Madam Speaker, despite having all the natural resources earlier mentioned, Serenje Constituency has a road network and bridges that require urgent attention before more lives are lost. There is a running contract to tar 35 km of township roads, of which the Patriotic Front (PF) Government worked on 8.5 km, and I thank the PF for that. I am hopeful that the New Dawn Government will prioritise completing the other roads. I also ask the Government to work on the TAZARA/Lupiya/Kabundi/Mutale Road, which goes up to the DRC Border. I need not mention the economic value that this road will bring to the nation. I also call upon the Government to quickly fund the completion of over 100 houses and an office for the Ministry of Home Affairs in my constituency.


Madam Speaker, Serenje Constituency has high levels of unemployment, and this has led to detrimental social and economic ripple effects among the residents in the constituency. The situation has been compounded by a lack of amenities, such as skills training centres, market shelters, a definite revolving fund for small and medium enterprises (SMEs) and proper information from relevant offices. If the potential that I mentioned above could be well exploited, I believe that many employment opportunities would be created for youths in Serenje Constituency.


Madam Speaker, the other important issue that requires urgent attention is the electrification of Kabamba, Lupiya, Mulilima, Kabeta, Ndabala, Kashishi, Mbaswa and Teta through the Rural Electrification Authority (REA). The authority needs to continue promoting the use of alternative sources of energy as a way of promoting a green economy. In addition, the Government should build communication towers as a matter of urgency.


Madam Speaker, may I take this opportunity to both appeal and urge the Government to facilitate the equipping of earth-movers in Serenje Constituency. I also urge ask the Government to ensure that farming inputs are distributed in good time to the hard-working farmers of Serenje Constituency so that they are able to plan and plant in good time. Further, the payments for the crop delivered to the Food Reserve Agency (FRA) needs to be expedited.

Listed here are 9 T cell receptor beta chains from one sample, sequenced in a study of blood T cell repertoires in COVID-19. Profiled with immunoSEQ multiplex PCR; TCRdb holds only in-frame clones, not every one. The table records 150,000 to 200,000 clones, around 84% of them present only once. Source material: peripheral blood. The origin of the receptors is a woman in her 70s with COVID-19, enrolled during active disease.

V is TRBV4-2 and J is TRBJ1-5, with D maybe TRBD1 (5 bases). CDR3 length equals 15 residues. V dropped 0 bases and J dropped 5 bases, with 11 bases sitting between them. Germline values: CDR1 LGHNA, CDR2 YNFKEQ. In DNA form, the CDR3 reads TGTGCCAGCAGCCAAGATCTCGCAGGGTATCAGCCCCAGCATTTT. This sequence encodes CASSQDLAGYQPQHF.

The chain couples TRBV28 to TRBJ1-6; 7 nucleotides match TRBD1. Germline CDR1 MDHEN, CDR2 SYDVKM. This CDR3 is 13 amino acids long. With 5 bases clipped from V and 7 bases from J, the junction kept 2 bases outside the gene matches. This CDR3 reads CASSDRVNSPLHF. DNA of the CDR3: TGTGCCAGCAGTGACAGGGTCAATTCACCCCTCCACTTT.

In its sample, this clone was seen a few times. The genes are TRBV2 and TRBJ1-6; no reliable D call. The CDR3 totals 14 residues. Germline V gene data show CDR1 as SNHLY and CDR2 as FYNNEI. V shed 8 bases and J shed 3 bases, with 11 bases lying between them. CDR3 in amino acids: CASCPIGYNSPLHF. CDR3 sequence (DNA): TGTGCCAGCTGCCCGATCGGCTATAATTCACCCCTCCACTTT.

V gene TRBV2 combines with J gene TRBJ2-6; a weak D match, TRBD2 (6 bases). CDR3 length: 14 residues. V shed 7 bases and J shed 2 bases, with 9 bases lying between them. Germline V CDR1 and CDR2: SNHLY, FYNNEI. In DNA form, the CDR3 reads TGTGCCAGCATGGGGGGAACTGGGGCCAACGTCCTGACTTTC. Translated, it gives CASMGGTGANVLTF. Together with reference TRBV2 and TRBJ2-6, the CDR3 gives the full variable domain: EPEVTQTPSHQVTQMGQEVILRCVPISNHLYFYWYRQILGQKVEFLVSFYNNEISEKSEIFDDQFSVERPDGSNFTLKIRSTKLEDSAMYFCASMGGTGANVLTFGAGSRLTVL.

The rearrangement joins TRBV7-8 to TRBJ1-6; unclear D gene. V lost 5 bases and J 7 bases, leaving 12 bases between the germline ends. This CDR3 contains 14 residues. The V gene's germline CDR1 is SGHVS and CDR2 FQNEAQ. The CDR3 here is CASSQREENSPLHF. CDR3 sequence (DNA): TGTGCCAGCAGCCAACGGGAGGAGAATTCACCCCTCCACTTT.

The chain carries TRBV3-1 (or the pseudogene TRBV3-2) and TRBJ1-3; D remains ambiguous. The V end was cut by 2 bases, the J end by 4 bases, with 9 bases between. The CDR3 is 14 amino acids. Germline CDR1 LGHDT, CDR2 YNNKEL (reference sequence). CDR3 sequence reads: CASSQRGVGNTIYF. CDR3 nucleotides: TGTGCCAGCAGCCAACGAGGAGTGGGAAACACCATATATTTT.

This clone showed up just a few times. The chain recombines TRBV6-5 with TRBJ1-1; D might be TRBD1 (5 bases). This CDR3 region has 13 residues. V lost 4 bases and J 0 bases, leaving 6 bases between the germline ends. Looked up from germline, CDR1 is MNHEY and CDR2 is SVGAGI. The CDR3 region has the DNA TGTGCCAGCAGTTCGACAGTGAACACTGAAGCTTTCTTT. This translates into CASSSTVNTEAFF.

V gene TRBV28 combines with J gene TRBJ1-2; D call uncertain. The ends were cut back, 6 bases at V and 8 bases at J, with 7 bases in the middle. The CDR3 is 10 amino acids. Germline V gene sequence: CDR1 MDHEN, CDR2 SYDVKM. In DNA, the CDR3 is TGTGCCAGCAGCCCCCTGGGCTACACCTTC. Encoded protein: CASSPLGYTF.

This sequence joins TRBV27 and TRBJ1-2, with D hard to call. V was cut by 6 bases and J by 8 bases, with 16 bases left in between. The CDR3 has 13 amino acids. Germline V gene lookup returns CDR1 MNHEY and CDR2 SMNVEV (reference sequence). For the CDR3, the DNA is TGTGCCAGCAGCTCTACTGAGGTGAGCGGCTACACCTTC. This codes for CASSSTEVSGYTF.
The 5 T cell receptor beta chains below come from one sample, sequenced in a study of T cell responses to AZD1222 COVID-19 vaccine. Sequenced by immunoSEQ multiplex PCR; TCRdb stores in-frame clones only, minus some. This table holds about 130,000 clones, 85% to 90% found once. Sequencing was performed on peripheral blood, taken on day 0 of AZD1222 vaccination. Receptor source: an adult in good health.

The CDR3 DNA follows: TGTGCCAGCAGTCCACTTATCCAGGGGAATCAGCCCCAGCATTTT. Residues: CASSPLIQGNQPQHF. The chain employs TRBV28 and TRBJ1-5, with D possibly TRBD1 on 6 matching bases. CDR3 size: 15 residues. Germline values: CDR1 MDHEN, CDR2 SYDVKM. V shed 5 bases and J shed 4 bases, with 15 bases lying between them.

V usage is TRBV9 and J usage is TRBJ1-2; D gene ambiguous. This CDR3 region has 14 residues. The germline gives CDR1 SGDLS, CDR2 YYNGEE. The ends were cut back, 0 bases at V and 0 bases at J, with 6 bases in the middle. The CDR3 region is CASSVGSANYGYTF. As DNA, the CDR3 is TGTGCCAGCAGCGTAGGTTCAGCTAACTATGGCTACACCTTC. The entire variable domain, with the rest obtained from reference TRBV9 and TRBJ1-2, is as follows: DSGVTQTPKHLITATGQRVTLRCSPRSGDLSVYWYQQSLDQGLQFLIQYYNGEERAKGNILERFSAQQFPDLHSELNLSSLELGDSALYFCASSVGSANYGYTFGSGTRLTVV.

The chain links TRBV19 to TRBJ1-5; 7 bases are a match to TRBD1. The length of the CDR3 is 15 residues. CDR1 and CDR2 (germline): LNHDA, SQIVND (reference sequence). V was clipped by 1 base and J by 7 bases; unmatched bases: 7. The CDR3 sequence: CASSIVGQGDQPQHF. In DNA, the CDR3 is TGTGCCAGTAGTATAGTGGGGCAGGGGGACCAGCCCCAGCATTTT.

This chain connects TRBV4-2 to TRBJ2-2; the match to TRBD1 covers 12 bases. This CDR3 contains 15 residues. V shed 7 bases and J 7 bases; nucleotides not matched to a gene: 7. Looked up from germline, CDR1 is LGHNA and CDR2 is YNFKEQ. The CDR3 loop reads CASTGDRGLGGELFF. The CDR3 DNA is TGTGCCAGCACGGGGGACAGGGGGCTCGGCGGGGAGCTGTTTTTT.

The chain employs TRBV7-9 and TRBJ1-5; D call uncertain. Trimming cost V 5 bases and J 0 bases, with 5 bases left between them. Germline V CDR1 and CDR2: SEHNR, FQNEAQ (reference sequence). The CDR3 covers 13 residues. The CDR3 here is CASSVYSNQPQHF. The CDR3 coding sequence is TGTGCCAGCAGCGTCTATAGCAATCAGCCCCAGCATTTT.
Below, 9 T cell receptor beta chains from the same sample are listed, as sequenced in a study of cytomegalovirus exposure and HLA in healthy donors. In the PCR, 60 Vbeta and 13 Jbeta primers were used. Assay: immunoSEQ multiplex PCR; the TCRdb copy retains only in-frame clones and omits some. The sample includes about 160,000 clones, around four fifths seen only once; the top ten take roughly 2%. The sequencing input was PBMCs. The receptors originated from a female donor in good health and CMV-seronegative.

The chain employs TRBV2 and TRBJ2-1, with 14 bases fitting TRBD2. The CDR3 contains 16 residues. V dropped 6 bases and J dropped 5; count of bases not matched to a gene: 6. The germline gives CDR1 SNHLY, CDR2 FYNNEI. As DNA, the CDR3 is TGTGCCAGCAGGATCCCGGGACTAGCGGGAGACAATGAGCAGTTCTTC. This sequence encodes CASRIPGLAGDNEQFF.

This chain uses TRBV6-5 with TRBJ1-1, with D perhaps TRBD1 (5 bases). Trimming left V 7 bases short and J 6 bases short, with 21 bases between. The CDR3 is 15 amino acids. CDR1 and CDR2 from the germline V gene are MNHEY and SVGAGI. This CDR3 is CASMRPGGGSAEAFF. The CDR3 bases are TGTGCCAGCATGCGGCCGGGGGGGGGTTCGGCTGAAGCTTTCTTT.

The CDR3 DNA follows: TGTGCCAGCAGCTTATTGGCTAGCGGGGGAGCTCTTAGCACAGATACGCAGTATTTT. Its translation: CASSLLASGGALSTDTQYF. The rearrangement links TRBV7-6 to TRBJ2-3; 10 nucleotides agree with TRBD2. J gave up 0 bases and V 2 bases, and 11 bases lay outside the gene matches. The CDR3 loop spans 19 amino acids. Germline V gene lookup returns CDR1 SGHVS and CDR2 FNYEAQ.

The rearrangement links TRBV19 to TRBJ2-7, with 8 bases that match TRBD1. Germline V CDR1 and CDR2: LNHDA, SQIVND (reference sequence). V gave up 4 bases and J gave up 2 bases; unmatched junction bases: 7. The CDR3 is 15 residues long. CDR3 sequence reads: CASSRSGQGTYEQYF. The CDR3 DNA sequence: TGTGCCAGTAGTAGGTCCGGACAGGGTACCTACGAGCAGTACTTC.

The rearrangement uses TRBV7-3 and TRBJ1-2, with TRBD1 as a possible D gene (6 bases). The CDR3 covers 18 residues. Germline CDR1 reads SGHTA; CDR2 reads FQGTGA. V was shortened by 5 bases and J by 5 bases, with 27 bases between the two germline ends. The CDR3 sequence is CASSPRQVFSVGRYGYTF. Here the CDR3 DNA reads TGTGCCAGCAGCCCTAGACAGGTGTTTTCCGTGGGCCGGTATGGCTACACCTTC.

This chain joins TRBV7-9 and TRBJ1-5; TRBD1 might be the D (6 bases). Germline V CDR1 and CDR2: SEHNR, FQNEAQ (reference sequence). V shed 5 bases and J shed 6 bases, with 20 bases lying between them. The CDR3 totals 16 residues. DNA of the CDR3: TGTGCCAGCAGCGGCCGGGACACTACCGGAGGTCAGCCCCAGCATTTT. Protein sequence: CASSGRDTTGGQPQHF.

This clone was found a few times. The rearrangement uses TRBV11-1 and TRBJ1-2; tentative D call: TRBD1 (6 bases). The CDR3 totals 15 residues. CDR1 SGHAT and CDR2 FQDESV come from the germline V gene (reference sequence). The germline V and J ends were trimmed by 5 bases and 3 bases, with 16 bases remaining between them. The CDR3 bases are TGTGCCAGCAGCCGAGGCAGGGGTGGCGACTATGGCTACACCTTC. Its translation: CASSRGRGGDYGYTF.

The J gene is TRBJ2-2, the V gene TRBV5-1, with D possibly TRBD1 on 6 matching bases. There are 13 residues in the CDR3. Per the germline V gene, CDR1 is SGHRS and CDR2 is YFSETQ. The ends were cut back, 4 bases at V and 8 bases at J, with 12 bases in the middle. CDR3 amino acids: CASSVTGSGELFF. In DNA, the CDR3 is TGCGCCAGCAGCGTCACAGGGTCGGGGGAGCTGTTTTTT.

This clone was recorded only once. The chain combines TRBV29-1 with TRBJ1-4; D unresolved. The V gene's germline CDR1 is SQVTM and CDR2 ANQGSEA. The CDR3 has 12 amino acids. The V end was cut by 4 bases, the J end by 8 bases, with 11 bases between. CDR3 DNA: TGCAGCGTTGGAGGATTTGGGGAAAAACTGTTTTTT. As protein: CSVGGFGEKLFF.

Madam Speaker, as I conclude, I commit to the people of Serenje Constituency that for the duration I shall remain in this august House, I will work hard to ensure that our constituency is retransformed.


Madam Speaker: Order!


The time for the hon. Member’s maiden speech expired.


Mr Kandafula: Madam Speaker, coming to the President’s Address, I would like to contribute on three sectors of our economy, the Ministry of Agriculture, the Ministry of Energy, and the Ministry of Mines and Minerals Development.


Madam Speaker, under the ministries of Agriculture and Energy, my humble appeal is that the two ministries consider harnessing water bodies. We live in a climate change era. So, what we actually need, for example, is to have a waterway running all the way from the Luapula River into the Kafue River so that we can, at least, utilise water all the way from Lake Bangweulu. This idea should be taken as a matter of urgency. We should also try to put up water reservoirs on many streams that are within Zambia so that, at least, we have a lot of water. Further on energy, I urge the New Dawn Government to cautiously adjust the tariffs so that we do not disadvantage the manufacturing and processing industries.


Madam Speaker, when it comes to mining, Serenje is endowed various types of minerals, but one of the most significant is manganese. Our appeal is that we do not export raw materials. Instead, let us export processed and finished goods, as that will enable us to have more years for the industries that were put up at a high cost. We have about eleven processing plants in Serenje, and many people are being employed. Therefore, my appeal is that the Government reconsiders the export of raw materials.